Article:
Though the Cardinals played some fine football in '49 they are not as strong a team as the two previous years. Hardy shares the position with Paul Christman. The Cardinals have a record of 2-3 when they head out on the road to take on the Lions and New York Bulldogs. Chicago scores 107 points the back to back victories, and Jim contributes with 290 yards passing and 5 touchdown tosses. The Rams are trying to hold off the fast closing Bears in the western conference race and in one of the most exciting games of the year the Cardinals tie Los Angeles 28 all. Hardy throws 2 touchdown passes against his former team, and plays brilliantly in 41-21 win over Green Bay as he again throws 2 touchdown passes out of just 11 attempts.

When he falters in the Coliseum against the Rams in December he is benched for the season finale against the Bears. He is an interested bystander as he watches Johnny Lujack shred the Cardinal secondary for 468 yards. The NFL undergoes some changes as a new decade begins with the absorption of three teams from the AAFC, and the free substitution rule adopted for another season(this time for good). Hardy will be playing for another new coach as Earl "Curly" Lambeau takes over in Chicago.

Opening day Hardy sets the dubious record of throwing 8 interceptions in the 45-7 loss to the defending champion Eagles. Jim rebounds and torches the Colts on a Monday night at Comiskey Park as he completes 13 passes for 281 yards, and 6 touchdowns. Film study shows his synergy with Bob Shaw at an elite level as time and again they connect for scores. Hardy struggles the next two weeks in back to back losses, and during the middle of the year he shares the position with Frank Tripucka. Hardy is back in form late in the year as he directs a Cardinal victory over the cross town rival Bears 20-10 (19 completions for 255 yards).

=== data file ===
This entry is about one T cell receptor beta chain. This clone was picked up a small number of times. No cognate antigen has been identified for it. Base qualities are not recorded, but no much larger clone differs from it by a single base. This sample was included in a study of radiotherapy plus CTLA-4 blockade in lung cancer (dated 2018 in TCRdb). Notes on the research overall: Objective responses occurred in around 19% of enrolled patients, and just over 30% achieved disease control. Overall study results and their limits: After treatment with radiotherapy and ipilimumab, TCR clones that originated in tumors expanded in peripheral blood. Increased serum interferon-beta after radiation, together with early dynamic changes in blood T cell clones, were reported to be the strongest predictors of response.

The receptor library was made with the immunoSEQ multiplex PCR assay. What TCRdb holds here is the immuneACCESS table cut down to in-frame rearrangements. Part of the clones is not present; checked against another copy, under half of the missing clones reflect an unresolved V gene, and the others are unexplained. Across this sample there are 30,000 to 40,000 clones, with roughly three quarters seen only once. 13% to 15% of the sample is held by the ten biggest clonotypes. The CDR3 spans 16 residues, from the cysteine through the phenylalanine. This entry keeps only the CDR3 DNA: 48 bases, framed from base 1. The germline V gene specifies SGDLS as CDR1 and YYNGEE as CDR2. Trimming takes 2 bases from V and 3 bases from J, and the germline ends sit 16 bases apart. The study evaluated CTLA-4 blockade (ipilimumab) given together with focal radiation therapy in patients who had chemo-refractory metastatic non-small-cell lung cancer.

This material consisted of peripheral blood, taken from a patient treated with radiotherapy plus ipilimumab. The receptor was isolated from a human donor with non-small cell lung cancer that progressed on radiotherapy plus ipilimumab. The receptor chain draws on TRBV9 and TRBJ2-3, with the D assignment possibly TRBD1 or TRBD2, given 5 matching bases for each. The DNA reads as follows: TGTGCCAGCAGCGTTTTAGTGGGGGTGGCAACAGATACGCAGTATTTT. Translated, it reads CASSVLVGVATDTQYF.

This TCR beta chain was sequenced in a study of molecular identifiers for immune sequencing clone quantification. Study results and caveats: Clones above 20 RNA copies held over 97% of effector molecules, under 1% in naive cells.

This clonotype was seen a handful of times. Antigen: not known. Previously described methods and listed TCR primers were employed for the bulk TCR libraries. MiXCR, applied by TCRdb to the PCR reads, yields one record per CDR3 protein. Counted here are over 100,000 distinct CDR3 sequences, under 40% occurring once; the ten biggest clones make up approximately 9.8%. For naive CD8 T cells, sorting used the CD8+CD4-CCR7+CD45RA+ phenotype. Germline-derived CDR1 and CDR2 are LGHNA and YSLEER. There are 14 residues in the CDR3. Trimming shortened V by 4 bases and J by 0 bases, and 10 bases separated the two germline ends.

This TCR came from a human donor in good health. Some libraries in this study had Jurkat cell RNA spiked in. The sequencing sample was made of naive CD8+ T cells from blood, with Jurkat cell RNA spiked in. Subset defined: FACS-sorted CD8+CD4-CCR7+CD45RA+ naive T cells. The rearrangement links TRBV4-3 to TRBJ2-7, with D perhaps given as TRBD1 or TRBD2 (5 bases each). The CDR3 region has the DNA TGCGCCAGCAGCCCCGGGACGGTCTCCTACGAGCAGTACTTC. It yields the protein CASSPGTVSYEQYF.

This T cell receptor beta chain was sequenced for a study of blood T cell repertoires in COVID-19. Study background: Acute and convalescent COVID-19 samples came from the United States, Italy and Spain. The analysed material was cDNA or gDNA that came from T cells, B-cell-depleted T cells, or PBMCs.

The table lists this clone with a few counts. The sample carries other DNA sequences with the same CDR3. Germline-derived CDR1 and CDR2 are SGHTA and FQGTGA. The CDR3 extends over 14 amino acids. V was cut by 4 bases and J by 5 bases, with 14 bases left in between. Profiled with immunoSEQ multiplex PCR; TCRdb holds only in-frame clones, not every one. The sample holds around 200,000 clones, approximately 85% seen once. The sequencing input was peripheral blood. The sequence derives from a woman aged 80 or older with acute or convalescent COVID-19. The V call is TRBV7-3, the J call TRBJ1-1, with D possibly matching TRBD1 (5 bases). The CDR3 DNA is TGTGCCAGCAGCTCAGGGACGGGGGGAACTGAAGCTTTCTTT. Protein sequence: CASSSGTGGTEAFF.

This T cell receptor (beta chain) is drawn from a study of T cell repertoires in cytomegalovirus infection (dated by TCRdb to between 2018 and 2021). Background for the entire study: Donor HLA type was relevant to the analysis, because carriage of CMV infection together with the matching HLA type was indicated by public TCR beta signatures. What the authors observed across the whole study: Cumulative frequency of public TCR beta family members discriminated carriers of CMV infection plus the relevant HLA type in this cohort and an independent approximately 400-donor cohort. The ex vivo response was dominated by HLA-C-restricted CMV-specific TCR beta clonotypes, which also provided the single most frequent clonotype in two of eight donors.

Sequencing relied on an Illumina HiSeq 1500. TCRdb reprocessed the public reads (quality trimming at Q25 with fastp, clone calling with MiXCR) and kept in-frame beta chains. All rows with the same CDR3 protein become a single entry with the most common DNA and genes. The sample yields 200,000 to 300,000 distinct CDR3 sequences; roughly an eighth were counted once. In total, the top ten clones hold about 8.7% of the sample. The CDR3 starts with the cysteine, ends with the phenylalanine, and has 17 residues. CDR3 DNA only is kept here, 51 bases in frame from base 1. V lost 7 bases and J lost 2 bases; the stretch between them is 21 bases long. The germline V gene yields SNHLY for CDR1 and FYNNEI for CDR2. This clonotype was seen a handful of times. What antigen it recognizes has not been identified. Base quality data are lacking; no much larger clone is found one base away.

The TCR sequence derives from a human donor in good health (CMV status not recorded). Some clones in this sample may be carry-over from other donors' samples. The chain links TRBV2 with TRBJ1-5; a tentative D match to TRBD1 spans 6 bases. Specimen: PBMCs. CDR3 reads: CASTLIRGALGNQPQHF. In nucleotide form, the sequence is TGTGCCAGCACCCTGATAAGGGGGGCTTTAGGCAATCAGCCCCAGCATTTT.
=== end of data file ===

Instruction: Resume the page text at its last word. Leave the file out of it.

Johnny Lujack in the main quarterback with the Bears at this time, and since both are still alive, and both earn Pro Bowl berths . . . You have the compelling story of these men competing for bragging rights in Chicago. Lambeau does not finish the '51 season with the Cardinals, and as such Hardy has never had the same coach complete two consecutive seasons. Tripucka is injured early in the year, and Hardy has one last opportunity to take control of the quarterback job in Chicago. Future Hall of Famer Charlie Trippi played quarterback every week, yet some games Jim is the man at the controls for most of the game.

The highlight of the 1951 season for Hardy is his 80 yard touchdown pass in the Coliseum against the Rams in a losing cause. Buddy Parker is building a championship contender in Detroit and  needs a back-up quarterback for Bobby Layne in 1952. Since he has knowledge of Hardy's skills; Jim joins a champion in his final year in the NFL.

There are statistics that truly tell a story and are useful in evaluating a player. The passer rating system is a tool for evaluating a quarterback's efficiency. Hardy's passer rating for his seven-year career is 53.1, but we need to take a much closer look at what he did when he threw the ball. Jim Hardy's passer rating in the games his team won in his career was a sterling 78.7, but in the games he lost he was a dismal 35.9. When Jim Hardy was good, he was very, very good, but . . . when he was bad, he was awfully bad.


  1. His career would look a lot different if he could have found a way to stay (and play) with LA. Also, always interests me when someone plays high school, college and pro in the same town.